Sarasota County Schools’ bring-your-own device program hit a bit of a snag when it came providing a network that was both accessible and secure.
With the help of the Cisco Systems' Identity Services Engine (ISE) security policy management platform, IT director Joe Binswanger and CDW security solution architect Al Nelson were able to create the accessible network the district needed.
Cisco ISE added these four key benefits to the district’s network.
Nelson cites many practical benefits to an attractive, user-friendly interface, even for IT staffers with deep tech knowledge. “You get that one place to log in, and you see alerts if things are no longer configured to best practices,” he says. “It’s a big time-saver. It’s not just easier to use or friendlier to look at — it’s a necessity.”
Binswanger says ISE also gives his staff a better overview of the district’s network. “We can analyze use at the building level and proactively look at whether we need to adjust capacity,” he says. “We can begin to address performance before a school even realizes there is any type of performance issue.”
“The user interface for ISE is far more user-friendly than solutions we’ve had in the past. This, hands-down, has the best user interface that we’ve had, in terms of both simplicity and usability,” he says.
In Sarasota, the impact of Cisco ISE goes beyond making life easier for the IT shop. Because students and teachers are able to instantly log in to the network and access their applications and stored files with a single sign-on, teaching and learning can happen with little to no lag time.
“A high school science teacher told me that it used to take several days to get through student presentations with a class” because network access and authentication were so complicated, Binswanger says. “Now they’re able to do it in one class period. They’re able to spend more time on instruction and learning and less time trying to get access to the resources they need.”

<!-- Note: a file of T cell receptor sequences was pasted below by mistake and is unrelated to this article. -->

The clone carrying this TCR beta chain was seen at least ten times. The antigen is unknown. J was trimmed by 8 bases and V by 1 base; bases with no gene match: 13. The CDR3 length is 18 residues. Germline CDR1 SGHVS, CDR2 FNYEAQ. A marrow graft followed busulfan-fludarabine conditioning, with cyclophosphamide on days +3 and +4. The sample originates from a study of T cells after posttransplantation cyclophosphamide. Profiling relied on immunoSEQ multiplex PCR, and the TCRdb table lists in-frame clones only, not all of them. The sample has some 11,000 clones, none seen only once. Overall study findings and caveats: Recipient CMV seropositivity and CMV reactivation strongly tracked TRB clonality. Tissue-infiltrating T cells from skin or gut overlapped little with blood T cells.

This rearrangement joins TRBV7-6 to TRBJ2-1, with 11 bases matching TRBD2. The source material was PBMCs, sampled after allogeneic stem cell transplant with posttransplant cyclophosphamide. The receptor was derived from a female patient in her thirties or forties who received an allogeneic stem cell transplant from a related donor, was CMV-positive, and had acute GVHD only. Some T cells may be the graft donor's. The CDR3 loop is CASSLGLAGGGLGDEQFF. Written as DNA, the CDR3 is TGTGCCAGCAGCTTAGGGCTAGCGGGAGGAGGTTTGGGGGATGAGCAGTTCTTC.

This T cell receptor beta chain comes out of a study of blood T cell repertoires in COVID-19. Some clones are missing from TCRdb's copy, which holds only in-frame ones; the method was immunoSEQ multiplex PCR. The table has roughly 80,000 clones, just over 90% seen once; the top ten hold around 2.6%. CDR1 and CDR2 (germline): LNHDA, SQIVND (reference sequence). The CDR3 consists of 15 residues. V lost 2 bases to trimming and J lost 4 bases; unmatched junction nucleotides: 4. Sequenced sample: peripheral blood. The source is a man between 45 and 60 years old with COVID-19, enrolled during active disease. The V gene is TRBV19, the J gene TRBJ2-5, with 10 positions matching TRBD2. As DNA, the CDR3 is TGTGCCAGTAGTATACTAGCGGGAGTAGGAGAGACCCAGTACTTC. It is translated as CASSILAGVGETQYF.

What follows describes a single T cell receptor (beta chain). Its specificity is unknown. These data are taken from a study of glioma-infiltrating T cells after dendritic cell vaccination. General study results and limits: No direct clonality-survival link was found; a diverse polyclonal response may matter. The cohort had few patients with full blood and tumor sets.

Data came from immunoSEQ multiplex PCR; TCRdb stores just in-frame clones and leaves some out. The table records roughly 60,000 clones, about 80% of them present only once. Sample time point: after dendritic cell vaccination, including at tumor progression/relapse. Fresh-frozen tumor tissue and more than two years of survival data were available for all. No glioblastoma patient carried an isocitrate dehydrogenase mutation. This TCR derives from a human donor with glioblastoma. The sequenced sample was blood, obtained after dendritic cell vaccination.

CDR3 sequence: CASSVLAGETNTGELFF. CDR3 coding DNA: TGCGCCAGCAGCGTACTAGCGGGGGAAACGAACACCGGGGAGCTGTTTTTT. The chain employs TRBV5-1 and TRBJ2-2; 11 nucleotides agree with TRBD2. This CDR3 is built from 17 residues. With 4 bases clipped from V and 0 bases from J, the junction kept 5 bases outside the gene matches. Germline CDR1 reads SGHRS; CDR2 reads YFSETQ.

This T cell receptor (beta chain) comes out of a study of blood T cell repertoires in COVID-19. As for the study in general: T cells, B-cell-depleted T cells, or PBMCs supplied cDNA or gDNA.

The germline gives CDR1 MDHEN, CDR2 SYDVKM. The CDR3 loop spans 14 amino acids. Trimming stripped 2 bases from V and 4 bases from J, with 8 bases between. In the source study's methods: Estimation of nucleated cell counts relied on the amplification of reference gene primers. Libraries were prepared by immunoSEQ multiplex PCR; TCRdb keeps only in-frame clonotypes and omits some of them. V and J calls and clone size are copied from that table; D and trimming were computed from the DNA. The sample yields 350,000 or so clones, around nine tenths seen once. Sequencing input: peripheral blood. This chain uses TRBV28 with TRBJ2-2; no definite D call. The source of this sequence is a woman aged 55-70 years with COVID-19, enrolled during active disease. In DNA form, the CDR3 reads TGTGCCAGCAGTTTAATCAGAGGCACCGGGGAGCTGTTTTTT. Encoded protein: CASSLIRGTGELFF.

Cisco ISE offers authentication, authorization and accounting capabilities in a single solution, meaning organizations can identify and grant access to devices, then create comprehensive activity logs for each.
Nelson likens authentication to “looking at a driver’s license” — a function that proves the identity of the person (or device) in question. Cisco ISE not only validates a user’s credentials, but also profiles the associated device.
“Before, you weren’t able to determine what types of devices were being used,” Nelson says. “If a user had an authentication account, they could log in with any type of device. You just didn’t have the visibility.”
Not long after Sarasota County Schools implemented Cisco ISE, officials used the product’s alert system and management console to catch a student running port scans on the network in an attempt to steal user credentials.
“Through ISE, we were able to identify the user, the devices he was using, and the access point he connected to without alerting him to the fact that we were watching,” says Binswanger. “When we walked in, he kind of had that deer-in-the-headlights look.”
Tracking devices have potential applications that extend beyond network security and into physical security, Binswanger says. “We can watch as a student travels through campus, as they disconnect and connect to different access points.”